Even before the concert began, there was reason for great applause and good spirits. For the annual Credit Suisse Young Artist Award citation is no trifle. As Michael Haefliger, Executive and Artistic Director of the festival explained, its winner not only receives a whopping CHF 75,000 in prize money, but also enjoys a premier solo performance at the Lucerne Festival, in this case, with the esteemed Vienna Philharmonic, Franz Welser-Möst conducting.

Kian Soltani, Franz Welser-Möst and the Vienna Philharmonic Orchestra © Manuel Ajans | Lucerne Festival
Kian Soltani, Franz Welser-Möst and the Vienna Philharmonic Orchestra
© Manuel Ajans | Lucerne Festival

Austrian-Persian cellist Kian Soltani played Antonín Dvořák’s Cello Concerto in B minor, contending that with it, "You can show so much, all facets of cello playingall levels of interpretation”. Today, the highly charged and eminently lyrical concerto is widely considered a masterpiece of the cello repertory. It was written in the mid-1890s during Dvořák’s three-month stay as director of New York City’s National Conservatory of Music. At the time, the composer’s cellist friend, Hanuš Wihan – who had encouraged him initially to write the piece – tried to alter the solo part considerably, but the composer insisted on retaining his version, which was premiered in London in 1896. 

Having heard the piece shortly before his death, Johannes Brahms purportedly said that had he known it was possible to write such a cello concerto, he would have tried to compose one himself. Soltani mastered the work's highly dramatic moments with bravura and terrific physicality. His body coiled and retracted over his resonant 1694 Stradivari; his bowing often ended in a majestic sweep. Nor did he shy away from pointedly dramatic facial expressions, which – whether seeming to ask a question, cement an affirmation, portray some anxiety – underscored the emotive impact of the score, much like an Indian dancer uses his wide-open eyes to tell his movements’ story. 

Yet such dynamic expression in the work is also tinged with melancholy: when Dvořák had finished the concerto, and not long after returning to Prague, he learned of the death of his one-time heartache and later, sister-in-law, Josefina. Both in the slow movement and coda, he incorporated the theme of her favourite song theme, “Leave Me Alone”, as a tribute to her memory.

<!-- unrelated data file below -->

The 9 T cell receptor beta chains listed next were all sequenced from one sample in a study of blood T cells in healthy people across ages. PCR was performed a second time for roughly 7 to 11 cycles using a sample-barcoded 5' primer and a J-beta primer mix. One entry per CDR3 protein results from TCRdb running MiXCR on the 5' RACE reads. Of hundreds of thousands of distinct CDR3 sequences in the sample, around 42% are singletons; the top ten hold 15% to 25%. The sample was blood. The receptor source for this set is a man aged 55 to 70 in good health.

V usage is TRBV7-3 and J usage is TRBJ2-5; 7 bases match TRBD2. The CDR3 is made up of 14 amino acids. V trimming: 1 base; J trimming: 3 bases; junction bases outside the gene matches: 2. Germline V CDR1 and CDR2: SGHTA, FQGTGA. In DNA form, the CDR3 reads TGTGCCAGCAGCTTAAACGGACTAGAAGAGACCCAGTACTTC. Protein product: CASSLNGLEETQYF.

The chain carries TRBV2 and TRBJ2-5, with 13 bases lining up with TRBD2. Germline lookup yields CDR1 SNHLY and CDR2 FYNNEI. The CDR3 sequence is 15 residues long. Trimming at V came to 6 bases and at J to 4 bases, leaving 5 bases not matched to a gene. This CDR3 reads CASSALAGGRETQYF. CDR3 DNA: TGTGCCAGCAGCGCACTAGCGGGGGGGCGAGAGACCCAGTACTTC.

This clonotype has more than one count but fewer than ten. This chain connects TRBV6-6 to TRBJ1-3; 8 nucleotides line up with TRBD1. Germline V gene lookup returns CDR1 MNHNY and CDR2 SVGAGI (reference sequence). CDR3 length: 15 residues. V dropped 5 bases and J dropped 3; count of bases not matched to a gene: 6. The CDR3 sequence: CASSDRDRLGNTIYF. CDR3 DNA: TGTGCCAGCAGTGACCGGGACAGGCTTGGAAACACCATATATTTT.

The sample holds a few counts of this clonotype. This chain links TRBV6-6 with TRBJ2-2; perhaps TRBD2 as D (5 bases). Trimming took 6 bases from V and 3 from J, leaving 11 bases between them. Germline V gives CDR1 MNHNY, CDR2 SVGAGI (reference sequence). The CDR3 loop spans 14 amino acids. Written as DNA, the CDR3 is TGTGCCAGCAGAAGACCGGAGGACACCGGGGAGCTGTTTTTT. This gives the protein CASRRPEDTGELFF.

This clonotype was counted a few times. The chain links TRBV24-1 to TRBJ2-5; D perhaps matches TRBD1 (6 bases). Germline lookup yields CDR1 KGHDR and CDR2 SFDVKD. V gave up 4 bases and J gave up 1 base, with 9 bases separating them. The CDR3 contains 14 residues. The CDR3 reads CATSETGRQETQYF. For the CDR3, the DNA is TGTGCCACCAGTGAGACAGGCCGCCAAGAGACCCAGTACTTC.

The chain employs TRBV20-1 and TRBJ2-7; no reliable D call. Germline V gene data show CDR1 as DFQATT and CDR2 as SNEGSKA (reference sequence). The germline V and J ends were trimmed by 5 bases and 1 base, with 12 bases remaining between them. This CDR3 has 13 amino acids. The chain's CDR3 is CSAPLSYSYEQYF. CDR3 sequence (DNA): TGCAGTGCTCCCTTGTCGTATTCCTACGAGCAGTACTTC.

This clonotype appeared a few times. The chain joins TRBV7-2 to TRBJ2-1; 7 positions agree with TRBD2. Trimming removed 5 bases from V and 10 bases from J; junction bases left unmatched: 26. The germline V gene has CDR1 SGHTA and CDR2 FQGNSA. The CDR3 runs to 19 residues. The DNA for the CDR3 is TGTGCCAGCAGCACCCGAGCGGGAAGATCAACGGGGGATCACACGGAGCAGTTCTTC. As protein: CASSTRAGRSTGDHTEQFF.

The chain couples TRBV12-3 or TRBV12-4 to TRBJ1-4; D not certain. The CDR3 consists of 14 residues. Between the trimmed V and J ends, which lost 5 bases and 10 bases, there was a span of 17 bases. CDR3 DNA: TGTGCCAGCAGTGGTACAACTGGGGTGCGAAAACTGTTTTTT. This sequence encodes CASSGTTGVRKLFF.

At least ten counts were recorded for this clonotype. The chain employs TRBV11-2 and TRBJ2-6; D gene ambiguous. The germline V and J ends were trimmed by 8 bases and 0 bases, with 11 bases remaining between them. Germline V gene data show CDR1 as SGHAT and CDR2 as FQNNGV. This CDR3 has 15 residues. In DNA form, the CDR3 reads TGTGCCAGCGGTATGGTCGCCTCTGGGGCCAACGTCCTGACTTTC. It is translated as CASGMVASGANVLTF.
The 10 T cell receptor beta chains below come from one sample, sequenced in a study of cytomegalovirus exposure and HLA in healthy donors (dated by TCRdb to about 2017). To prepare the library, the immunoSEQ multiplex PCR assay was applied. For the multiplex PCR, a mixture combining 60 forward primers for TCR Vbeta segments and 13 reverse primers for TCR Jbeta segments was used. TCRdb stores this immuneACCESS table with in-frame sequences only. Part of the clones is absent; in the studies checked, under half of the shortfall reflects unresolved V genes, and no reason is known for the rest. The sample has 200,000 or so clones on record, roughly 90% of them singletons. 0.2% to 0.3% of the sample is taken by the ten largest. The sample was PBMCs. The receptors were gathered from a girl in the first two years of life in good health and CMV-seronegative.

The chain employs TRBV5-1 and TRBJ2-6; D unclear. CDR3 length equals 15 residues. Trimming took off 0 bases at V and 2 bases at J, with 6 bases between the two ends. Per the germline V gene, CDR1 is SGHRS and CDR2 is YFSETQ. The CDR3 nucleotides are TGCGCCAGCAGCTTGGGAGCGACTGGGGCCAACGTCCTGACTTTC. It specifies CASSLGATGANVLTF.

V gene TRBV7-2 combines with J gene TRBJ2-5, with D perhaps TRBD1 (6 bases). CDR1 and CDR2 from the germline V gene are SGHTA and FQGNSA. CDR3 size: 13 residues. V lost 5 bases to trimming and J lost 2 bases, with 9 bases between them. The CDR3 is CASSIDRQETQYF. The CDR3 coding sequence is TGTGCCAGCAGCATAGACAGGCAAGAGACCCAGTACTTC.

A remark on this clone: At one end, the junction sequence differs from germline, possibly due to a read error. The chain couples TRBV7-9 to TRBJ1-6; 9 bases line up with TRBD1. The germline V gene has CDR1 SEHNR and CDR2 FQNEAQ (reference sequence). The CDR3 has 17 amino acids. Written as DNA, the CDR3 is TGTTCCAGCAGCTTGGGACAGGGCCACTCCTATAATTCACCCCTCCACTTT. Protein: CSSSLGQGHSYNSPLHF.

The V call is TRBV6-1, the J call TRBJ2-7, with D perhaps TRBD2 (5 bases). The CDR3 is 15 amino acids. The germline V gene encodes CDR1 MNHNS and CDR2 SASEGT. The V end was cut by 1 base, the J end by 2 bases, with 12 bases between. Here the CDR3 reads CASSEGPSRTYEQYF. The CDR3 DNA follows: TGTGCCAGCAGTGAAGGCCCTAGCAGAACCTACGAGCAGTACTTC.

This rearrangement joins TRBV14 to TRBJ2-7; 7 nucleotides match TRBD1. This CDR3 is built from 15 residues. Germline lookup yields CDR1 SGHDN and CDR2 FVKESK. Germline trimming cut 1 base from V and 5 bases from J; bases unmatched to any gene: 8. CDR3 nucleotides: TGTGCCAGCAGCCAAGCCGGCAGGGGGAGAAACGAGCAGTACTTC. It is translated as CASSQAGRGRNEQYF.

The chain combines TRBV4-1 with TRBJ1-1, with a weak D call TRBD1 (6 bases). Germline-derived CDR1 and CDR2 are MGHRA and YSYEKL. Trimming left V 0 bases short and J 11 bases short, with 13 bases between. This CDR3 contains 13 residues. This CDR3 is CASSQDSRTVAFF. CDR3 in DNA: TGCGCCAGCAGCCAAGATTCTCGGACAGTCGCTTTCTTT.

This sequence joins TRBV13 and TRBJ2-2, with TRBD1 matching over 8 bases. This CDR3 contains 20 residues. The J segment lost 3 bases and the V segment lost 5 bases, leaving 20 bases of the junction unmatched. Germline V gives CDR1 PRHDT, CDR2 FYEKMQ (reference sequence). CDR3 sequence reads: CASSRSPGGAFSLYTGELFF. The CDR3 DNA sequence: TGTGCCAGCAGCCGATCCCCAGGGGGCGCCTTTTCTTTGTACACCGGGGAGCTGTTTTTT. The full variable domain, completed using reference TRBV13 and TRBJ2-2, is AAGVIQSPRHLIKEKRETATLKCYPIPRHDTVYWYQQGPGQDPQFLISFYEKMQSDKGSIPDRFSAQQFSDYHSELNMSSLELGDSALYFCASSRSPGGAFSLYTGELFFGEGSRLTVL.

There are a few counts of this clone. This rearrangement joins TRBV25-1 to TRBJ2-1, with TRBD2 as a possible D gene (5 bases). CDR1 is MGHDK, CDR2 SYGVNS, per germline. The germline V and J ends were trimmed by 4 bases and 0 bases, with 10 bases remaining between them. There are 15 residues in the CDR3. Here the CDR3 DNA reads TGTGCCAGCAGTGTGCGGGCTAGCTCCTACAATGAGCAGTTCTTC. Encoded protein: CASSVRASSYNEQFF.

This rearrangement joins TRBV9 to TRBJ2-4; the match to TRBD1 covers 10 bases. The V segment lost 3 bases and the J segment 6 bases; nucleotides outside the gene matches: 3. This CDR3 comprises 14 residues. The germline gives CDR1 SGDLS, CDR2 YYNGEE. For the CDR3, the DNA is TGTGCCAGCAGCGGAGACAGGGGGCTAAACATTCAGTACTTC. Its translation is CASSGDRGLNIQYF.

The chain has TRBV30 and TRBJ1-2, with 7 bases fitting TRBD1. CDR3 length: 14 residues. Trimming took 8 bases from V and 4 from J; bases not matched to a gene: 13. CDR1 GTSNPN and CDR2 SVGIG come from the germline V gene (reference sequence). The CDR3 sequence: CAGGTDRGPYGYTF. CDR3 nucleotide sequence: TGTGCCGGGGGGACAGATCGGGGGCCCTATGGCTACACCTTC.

Welser-Möst seemed somewhat planted on the podium, shifting only from side to side except for the moments he stepped forward to turn his score’s pages. Nevertheless, under his direction, the players consistently gave the music accuracy and polish. Various musical dialogues were nothing short of stellar, and the woodwinds, horn, and solo flute deserve particular accolades. As an encore, Soltani capitalized on the “Josefina theme” in a piece he arranged and played with select of the orchestra’s cellists, giving the audience an upbeat, if somewhat saccharin and easy-listening adaptation.

The Vienna Philharmonic Orchestra © Manuel Ajans | Lucerne Festival
The Vienna Philharmonic Orchestra
© Manuel Ajans | Lucerne Festival

Johannes Brahms’ Second Symphony followed, a work begun during a stay on the Wörthersee in the summer of 1877. The success of his First Symphony had boosted Brahms’ confidence, and as early as in that December, the Second Symphony’s highly-acclaimed preimère performance charmed Vienna. Interestingly, it wasn’t until decades later that music critics in America gave it other than highly acidic reviews. 

In the first of the symphony’s four movements here in Lucerne, the flute and oboe again excelled, ably holding their own against the volume of the whole orchestra. The joie de vivre and sense of serenity that mark the work come to the fore in the first movement’s horn and tutti swells which felt like a welcome walk in a rich forest. The second movement was marked by its tender themes for strings: the third, in which the oboes and clarinet excelled, included folkloristic tunes that had the flavour of Hungarian gypsy bands. All three movements ended quietly, but made way for the fourth’s ultimate wake-up call and brilliant finale. In it, Welser-Möst was more animated and relaxed, seemingly entirely at home. Over the great exuberance of the horns that end the work, he stood with his back to the larger audience, arms spread out like those of the great “Christ the Redeemer” on the peak above Rio de Janeiro. And rightly so, for Brahms’ Second played as celestially as “the Wiener” did in Lucerne is about as close to Heaven as it gets.

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